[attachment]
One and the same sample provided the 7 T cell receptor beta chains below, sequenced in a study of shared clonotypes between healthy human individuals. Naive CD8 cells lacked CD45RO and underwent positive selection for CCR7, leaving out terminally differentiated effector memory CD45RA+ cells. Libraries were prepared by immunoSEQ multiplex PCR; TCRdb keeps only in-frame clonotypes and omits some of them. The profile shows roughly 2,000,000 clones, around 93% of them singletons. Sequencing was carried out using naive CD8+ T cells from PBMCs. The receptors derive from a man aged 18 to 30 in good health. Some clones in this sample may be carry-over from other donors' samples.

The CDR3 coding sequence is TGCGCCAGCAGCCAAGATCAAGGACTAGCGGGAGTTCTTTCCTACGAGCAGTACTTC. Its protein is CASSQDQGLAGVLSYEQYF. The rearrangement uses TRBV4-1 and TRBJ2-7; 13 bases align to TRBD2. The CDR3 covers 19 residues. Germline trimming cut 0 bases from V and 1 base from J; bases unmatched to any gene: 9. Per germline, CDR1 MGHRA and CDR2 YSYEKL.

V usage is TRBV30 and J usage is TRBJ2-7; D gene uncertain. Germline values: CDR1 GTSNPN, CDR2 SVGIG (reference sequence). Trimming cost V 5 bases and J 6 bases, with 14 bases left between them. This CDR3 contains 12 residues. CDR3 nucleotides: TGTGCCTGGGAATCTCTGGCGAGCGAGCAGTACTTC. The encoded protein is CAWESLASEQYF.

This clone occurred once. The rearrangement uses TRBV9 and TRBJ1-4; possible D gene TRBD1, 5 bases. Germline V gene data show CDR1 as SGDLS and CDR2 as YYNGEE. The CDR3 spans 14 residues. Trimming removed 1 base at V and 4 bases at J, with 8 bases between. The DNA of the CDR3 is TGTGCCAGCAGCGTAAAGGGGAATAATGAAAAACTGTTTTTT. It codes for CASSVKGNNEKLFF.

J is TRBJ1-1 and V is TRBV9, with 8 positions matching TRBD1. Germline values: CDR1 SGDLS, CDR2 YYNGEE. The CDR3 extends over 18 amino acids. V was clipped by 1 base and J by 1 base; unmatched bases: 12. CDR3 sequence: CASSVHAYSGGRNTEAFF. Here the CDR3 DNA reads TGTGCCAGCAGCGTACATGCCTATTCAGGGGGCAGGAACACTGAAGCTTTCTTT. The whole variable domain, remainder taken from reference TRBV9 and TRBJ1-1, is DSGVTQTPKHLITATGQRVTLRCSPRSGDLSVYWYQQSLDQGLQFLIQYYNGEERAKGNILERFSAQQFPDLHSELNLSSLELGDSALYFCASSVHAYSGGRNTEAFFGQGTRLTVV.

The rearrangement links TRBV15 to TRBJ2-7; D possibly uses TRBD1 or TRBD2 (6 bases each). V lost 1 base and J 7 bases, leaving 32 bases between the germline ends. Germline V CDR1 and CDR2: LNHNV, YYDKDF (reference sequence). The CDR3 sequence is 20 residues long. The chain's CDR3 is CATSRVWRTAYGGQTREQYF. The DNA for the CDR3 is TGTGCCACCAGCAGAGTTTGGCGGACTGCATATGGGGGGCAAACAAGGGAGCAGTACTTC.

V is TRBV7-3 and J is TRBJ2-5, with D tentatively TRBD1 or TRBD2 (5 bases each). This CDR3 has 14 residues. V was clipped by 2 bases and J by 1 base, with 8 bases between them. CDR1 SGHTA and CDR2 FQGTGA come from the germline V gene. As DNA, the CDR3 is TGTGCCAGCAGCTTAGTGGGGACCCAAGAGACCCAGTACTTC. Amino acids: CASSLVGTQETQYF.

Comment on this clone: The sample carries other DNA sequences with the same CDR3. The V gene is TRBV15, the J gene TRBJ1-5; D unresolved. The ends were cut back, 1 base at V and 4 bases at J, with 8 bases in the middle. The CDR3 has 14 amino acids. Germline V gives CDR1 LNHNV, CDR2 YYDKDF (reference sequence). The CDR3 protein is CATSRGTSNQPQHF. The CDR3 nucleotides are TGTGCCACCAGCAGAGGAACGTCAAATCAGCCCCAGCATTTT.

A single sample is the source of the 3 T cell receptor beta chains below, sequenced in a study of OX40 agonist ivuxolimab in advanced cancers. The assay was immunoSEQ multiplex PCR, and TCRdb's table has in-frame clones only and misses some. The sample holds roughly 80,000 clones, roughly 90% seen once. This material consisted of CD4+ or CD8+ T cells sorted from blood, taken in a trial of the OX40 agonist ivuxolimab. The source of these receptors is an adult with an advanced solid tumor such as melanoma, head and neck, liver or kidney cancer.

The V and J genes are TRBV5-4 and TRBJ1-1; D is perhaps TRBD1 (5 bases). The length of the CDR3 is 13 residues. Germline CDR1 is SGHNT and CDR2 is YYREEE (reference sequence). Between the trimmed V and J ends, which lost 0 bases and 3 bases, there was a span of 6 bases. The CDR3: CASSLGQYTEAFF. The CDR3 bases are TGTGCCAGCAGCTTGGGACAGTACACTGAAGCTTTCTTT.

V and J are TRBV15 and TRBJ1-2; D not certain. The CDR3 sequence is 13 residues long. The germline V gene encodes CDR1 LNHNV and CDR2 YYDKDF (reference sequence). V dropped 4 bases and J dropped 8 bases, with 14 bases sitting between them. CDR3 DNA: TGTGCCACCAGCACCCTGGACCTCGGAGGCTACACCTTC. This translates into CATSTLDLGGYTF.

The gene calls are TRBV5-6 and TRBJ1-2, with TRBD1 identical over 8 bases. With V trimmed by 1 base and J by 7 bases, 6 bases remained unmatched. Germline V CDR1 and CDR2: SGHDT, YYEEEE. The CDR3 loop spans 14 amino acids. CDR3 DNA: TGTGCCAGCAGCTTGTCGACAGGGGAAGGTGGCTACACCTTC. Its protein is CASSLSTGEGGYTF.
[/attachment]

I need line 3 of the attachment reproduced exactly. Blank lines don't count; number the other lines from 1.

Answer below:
V usage is TRBV30 and J usage is TRBJ2-7; D gene uncertain. Germline values: CDR1 GTSNPN, CDR2 SVGIG (reference sequence). Trimming cost V 5 bases and J 6 bases, with 14 bases left between them. This CDR3 contains 12 residues. CDR3 nucleotides: TGTGCCTGGGAATCTCTGGCGAGCGAGCAGTACTTC. The encoded protein is CAWESLASEQYF.